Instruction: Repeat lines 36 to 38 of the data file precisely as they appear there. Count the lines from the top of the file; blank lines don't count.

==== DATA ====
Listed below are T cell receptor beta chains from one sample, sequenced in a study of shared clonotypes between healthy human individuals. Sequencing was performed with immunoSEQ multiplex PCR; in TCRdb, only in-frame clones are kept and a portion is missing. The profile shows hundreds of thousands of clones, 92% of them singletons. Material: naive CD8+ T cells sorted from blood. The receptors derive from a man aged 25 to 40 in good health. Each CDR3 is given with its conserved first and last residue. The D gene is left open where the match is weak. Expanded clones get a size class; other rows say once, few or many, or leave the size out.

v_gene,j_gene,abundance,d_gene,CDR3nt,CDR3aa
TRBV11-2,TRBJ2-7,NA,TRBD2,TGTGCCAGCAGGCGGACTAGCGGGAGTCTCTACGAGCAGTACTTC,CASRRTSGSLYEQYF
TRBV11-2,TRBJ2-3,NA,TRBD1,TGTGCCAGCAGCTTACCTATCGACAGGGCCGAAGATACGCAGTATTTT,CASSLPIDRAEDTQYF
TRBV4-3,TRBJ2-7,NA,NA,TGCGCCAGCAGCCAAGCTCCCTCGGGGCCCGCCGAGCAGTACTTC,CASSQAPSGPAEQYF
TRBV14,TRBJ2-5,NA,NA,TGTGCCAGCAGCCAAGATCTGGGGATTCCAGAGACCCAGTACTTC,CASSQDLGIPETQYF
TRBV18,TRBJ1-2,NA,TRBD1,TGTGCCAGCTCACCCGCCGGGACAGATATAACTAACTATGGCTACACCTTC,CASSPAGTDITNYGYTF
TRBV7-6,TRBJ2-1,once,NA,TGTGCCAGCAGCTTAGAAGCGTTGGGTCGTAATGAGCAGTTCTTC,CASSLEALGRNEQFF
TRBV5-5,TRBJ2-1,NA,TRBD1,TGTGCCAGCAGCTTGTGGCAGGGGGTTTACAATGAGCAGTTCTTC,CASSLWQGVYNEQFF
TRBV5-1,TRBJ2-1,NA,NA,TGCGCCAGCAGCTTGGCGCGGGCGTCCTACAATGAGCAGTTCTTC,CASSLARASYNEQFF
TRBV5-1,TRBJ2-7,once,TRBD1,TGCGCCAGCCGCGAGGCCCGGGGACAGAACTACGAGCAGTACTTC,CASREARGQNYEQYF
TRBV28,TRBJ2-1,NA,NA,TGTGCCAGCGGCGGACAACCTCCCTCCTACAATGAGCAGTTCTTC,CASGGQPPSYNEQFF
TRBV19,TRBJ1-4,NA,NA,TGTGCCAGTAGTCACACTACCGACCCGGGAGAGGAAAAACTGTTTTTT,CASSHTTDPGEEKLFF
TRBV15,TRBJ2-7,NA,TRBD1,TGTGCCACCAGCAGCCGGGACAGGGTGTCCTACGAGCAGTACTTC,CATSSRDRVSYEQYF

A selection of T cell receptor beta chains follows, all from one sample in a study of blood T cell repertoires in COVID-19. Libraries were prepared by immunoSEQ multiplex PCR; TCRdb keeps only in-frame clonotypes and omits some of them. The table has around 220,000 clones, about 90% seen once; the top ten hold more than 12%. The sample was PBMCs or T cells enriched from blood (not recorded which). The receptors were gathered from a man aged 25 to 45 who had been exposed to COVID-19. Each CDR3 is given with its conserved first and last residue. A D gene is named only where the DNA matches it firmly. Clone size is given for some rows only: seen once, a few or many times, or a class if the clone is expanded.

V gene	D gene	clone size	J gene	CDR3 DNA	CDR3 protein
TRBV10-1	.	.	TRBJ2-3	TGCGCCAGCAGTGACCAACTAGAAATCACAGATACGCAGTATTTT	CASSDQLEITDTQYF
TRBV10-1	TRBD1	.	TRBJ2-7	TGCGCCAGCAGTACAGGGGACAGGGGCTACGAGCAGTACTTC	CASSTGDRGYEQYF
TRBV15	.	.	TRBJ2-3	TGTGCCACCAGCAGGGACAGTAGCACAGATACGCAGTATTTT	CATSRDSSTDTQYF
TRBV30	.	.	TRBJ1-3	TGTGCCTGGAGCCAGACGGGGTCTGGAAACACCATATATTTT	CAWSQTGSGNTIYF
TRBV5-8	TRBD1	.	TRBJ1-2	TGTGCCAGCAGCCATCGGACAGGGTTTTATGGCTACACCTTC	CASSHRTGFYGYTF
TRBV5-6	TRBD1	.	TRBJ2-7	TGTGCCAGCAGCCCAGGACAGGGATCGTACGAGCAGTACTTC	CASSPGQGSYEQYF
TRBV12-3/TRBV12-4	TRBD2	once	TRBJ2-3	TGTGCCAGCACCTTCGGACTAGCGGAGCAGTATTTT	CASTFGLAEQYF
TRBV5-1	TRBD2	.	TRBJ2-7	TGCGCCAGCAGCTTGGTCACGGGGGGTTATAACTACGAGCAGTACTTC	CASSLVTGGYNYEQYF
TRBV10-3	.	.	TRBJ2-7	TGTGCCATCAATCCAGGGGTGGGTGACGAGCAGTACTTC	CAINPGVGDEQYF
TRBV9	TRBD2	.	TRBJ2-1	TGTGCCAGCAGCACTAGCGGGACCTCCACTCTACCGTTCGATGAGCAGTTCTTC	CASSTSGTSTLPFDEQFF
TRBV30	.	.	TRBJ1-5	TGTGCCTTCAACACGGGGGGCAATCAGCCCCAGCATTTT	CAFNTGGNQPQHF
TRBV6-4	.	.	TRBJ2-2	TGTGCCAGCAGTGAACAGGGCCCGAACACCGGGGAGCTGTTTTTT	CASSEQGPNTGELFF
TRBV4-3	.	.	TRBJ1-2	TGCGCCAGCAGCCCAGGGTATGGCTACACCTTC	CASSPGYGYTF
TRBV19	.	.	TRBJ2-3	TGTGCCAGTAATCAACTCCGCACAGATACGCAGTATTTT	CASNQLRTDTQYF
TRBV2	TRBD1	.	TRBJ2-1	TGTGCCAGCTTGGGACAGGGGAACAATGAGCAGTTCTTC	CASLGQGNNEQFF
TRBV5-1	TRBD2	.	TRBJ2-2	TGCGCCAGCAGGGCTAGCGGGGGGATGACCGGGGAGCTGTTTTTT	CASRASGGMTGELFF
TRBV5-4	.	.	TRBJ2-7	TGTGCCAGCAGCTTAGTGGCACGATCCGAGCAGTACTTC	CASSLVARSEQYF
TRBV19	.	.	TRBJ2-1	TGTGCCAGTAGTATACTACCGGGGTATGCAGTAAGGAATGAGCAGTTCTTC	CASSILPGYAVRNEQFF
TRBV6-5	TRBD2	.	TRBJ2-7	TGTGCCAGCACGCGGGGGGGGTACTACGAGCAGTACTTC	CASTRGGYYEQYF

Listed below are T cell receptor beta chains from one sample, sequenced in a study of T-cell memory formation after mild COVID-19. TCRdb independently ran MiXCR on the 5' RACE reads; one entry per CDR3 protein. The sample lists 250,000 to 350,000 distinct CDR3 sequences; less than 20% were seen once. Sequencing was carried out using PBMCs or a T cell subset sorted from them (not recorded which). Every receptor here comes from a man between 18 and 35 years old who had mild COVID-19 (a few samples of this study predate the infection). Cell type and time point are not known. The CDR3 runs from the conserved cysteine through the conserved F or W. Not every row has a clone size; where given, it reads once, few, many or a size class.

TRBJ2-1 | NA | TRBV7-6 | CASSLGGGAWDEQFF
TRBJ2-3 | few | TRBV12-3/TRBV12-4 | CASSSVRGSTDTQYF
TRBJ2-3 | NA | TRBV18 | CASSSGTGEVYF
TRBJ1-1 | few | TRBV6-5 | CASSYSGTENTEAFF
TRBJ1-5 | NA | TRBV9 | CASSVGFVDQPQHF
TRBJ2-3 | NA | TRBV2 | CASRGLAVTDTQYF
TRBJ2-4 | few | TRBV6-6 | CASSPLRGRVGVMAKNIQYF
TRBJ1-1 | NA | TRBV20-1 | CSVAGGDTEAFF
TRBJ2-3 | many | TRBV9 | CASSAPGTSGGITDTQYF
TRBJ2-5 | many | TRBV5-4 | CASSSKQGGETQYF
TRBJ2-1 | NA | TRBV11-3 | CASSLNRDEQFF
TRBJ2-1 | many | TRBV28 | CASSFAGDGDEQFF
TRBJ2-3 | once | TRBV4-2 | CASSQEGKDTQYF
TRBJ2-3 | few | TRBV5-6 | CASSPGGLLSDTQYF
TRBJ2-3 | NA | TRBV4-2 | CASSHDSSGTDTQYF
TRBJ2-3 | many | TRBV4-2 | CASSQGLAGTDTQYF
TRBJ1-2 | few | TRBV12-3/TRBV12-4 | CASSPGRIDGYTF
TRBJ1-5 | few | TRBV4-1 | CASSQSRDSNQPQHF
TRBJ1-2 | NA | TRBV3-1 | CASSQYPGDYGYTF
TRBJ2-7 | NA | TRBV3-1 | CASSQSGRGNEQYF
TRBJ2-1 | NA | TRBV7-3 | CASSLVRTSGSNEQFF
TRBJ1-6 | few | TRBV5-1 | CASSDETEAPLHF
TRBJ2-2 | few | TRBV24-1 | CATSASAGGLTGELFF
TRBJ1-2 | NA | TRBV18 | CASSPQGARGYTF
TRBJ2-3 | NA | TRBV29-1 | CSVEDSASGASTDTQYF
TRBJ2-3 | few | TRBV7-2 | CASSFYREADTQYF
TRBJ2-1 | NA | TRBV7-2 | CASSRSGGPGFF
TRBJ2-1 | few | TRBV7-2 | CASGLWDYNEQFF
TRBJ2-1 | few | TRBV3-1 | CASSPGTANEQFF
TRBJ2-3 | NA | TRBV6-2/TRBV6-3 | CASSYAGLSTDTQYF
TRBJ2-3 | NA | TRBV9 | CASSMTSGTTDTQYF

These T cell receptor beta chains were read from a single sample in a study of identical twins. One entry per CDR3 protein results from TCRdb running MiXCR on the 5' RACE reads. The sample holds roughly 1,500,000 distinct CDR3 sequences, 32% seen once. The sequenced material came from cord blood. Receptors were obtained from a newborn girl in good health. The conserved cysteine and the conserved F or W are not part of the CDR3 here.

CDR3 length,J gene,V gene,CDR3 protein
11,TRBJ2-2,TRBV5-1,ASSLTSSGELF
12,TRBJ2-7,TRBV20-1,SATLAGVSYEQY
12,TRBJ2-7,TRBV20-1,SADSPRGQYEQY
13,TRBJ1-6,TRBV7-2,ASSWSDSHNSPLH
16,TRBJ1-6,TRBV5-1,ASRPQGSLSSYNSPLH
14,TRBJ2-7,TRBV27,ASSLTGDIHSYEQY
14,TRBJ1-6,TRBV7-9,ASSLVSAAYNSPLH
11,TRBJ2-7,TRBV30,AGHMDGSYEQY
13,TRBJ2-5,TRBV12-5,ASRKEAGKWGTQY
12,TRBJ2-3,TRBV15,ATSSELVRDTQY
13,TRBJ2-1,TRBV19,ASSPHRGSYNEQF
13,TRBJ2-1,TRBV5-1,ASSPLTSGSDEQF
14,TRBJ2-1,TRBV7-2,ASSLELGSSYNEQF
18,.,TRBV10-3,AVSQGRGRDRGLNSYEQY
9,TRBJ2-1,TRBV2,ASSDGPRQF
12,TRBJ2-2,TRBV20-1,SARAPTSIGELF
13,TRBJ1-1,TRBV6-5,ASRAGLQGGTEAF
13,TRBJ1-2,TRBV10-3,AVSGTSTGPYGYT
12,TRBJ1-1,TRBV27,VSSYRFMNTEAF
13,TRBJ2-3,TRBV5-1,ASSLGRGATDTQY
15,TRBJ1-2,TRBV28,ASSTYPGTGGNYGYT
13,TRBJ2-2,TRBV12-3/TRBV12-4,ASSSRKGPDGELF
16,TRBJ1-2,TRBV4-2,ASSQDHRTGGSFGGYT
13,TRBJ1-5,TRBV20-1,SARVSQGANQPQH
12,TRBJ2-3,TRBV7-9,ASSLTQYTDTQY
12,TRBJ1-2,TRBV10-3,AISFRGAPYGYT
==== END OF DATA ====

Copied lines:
Listed below are T cell receptor beta chains from one sample, sequenced in a study of T-cell memory formation after mild COVID-19. TCRdb independently ran MiXCR on the 5' RACE reads; one entry per CDR3 protein. The sample lists 250,000 to 350,000 distinct CDR3 sequences; less than 20% were seen once. Sequencing was carried out using PBMCs or a T cell subset sorted from them (not recorded which). Every receptor here comes from a man between 18 and 35 years old who had mild COVID-19 (a few samples of this study predate the infection). Cell type and time point are not known. The CDR3 runs from the conserved cysteine through the conserved F or W. Not every row has a clone size; where given, it reads once, few, many or a size class.

TRBJ2-1 | NA | TRBV7-6 | CASSLGGGAWDEQFF
TRBJ2-3 | few | TRBV12-3/TRBV12-4 | CASSSVRGSTDTQYF